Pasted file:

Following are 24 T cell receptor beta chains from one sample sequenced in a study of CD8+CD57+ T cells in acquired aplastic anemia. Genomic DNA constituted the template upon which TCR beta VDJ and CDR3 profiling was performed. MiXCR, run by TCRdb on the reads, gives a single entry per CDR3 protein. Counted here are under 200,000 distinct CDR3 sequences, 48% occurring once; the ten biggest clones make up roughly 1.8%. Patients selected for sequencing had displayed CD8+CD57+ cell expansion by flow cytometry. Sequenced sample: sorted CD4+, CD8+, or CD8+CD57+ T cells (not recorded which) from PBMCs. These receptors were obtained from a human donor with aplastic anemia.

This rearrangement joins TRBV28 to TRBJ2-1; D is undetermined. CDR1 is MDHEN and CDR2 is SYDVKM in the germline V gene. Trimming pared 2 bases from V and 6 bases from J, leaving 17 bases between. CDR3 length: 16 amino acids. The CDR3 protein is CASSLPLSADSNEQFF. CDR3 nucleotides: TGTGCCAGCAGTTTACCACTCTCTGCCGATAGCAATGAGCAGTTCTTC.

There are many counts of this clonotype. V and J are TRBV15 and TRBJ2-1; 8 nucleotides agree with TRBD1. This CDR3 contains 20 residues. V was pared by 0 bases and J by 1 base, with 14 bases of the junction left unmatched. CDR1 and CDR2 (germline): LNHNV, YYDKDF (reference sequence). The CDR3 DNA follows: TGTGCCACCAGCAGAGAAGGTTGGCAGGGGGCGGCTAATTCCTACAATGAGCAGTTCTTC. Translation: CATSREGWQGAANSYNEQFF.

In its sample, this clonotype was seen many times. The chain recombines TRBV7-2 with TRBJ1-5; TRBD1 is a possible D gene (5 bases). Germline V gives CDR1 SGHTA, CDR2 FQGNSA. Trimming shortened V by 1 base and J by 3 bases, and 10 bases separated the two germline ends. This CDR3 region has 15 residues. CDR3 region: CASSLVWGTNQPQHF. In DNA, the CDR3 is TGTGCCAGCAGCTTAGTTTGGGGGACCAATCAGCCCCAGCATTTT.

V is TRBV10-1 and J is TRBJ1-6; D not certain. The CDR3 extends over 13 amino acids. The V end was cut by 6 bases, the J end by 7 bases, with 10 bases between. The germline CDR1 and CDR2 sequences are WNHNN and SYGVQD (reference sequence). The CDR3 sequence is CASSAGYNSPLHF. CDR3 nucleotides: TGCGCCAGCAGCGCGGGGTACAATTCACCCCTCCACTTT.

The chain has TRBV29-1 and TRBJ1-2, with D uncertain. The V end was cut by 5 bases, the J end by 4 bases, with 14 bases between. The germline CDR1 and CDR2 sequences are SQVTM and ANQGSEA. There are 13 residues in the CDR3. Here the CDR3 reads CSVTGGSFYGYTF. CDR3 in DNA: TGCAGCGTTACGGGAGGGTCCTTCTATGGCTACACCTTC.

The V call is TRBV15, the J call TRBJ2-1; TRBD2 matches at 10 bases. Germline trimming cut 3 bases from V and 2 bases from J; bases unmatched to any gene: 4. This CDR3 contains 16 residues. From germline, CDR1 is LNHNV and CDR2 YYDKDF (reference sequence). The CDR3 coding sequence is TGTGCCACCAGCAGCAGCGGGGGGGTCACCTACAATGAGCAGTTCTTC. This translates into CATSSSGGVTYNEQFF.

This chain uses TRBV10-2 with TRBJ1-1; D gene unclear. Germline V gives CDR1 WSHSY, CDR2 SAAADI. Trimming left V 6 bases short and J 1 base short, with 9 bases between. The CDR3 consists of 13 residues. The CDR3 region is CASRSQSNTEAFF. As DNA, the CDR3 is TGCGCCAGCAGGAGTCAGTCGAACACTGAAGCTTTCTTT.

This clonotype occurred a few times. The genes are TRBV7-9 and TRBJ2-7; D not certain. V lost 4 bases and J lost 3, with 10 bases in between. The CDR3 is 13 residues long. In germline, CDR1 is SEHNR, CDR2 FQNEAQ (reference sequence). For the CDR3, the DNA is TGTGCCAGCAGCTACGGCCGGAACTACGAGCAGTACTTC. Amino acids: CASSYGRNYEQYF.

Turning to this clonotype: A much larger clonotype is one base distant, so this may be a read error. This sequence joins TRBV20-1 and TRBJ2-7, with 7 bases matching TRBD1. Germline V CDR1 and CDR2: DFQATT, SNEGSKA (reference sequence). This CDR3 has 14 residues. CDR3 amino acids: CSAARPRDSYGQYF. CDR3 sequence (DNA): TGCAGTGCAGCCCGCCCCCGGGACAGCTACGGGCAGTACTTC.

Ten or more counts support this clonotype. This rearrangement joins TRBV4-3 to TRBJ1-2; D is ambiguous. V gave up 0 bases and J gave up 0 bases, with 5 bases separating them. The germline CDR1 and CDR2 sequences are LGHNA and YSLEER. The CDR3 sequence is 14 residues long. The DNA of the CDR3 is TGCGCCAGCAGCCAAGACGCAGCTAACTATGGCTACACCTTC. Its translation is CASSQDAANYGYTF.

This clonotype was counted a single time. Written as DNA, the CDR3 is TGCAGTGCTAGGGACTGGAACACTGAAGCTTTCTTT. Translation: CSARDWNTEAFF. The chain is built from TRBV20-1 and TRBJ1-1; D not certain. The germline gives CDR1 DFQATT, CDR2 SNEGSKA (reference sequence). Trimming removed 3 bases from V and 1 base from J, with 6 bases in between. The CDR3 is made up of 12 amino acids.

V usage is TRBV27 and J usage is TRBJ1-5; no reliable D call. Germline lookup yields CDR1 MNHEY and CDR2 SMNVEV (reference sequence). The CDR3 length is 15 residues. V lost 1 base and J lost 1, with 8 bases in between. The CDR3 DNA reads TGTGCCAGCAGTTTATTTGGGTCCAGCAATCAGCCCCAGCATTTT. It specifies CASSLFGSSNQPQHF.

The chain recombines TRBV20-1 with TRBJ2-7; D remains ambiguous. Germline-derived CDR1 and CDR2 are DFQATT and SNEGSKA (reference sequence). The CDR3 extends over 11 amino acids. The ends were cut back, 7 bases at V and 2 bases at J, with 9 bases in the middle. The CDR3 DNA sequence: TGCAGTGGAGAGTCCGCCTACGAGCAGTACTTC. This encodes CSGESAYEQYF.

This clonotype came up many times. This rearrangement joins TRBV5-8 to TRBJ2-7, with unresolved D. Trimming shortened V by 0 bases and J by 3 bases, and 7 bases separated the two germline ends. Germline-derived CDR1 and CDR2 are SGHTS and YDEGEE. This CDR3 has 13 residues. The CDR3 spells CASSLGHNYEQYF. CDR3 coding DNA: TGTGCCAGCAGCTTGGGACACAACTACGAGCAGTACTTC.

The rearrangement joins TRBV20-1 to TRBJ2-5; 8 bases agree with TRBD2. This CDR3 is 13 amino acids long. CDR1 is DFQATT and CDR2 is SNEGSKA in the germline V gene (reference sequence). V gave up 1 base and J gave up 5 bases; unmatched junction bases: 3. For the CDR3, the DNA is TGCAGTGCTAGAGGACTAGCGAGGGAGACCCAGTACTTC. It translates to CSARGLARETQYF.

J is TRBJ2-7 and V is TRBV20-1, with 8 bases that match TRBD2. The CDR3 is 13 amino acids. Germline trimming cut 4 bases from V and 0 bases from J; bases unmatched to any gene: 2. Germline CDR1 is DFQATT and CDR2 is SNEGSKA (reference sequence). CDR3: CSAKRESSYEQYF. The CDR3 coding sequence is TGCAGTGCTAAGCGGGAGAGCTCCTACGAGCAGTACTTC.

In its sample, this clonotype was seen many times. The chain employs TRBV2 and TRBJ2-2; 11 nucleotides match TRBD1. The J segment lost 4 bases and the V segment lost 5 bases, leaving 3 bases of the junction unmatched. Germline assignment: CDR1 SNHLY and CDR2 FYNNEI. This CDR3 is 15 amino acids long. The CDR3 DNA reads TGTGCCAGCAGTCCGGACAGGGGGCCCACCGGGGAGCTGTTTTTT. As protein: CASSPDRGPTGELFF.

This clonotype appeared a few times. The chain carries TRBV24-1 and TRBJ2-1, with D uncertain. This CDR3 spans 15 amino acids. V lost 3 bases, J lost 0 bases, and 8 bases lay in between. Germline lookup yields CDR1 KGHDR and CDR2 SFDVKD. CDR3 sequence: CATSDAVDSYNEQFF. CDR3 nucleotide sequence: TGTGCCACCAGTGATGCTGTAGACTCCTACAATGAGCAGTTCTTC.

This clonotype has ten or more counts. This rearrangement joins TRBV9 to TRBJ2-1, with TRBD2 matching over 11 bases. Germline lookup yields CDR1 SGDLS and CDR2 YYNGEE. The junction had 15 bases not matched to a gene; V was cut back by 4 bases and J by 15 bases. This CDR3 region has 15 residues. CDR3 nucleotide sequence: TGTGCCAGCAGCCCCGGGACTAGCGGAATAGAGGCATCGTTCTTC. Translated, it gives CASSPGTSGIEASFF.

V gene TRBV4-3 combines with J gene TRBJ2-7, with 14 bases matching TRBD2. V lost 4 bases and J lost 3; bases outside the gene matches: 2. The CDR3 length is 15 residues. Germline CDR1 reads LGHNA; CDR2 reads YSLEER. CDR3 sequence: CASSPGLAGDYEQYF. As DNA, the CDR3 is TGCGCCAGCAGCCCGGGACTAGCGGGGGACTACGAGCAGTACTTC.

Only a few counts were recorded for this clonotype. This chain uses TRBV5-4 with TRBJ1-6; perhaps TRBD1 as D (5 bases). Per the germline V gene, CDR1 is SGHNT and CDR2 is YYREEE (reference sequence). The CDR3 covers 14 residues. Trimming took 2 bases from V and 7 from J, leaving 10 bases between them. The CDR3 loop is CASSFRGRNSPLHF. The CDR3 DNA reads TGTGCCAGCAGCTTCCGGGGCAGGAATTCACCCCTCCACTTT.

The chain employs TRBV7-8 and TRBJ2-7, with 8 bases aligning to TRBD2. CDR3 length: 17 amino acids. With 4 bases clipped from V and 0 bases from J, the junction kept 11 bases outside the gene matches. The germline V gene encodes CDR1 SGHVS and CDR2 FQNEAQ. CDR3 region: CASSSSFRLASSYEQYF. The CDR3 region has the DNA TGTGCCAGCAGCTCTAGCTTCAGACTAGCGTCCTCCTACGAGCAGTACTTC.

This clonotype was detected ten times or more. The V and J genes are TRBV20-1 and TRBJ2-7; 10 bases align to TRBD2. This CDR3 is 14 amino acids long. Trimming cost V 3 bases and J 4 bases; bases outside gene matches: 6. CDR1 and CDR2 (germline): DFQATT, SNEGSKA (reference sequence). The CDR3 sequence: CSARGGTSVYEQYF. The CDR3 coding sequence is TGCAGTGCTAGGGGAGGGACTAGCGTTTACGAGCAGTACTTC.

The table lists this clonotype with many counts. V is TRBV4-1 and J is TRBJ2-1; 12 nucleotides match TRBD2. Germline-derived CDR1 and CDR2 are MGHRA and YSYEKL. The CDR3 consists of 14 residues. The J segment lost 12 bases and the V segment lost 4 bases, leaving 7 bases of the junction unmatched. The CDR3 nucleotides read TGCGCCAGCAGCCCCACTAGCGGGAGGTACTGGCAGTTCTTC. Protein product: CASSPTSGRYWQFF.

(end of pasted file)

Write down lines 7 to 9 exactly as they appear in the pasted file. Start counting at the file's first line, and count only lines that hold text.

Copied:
The V call is TRBV15, the J call TRBJ2-1; TRBD2 matches at 10 bases. Germline trimming cut 3 bases from V and 2 bases from J; bases unmatched to any gene: 4. This CDR3 contains 16 residues. From germline, CDR1 is LNHNV and CDR2 YYDKDF (reference sequence). The CDR3 coding sequence is TGTGCCACCAGCAGCAGCGGGGGGGTCACCTACAATGAGCAGTTCTTC. This translates into CATSSSGGVTYNEQFF.

This chain uses TRBV10-2 with TRBJ1-1; D gene unclear. Germline V gives CDR1 WSHSY, CDR2 SAAADI. Trimming left V 6 bases short and J 1 base short, with 9 bases between. The CDR3 consists of 13 residues. The CDR3 region is CASRSQSNTEAFF. As DNA, the CDR3 is TGCGCCAGCAGGAGTCAGTCGAACACTGAAGCTTTCTTT.

This clonotype occurred a few times. The genes are TRBV7-9 and TRBJ2-7; D not certain. V lost 4 bases and J lost 3, with 10 bases in between. The CDR3 is 13 residues long. In germline, CDR1 is SEHNR, CDR2 FQNEAQ (reference sequence). For the CDR3, the DNA is TGTGCCAGCAGCTACGGCCGGAACTACGAGCAGTACTTC. Amino acids: CASSYGRNYEQYF.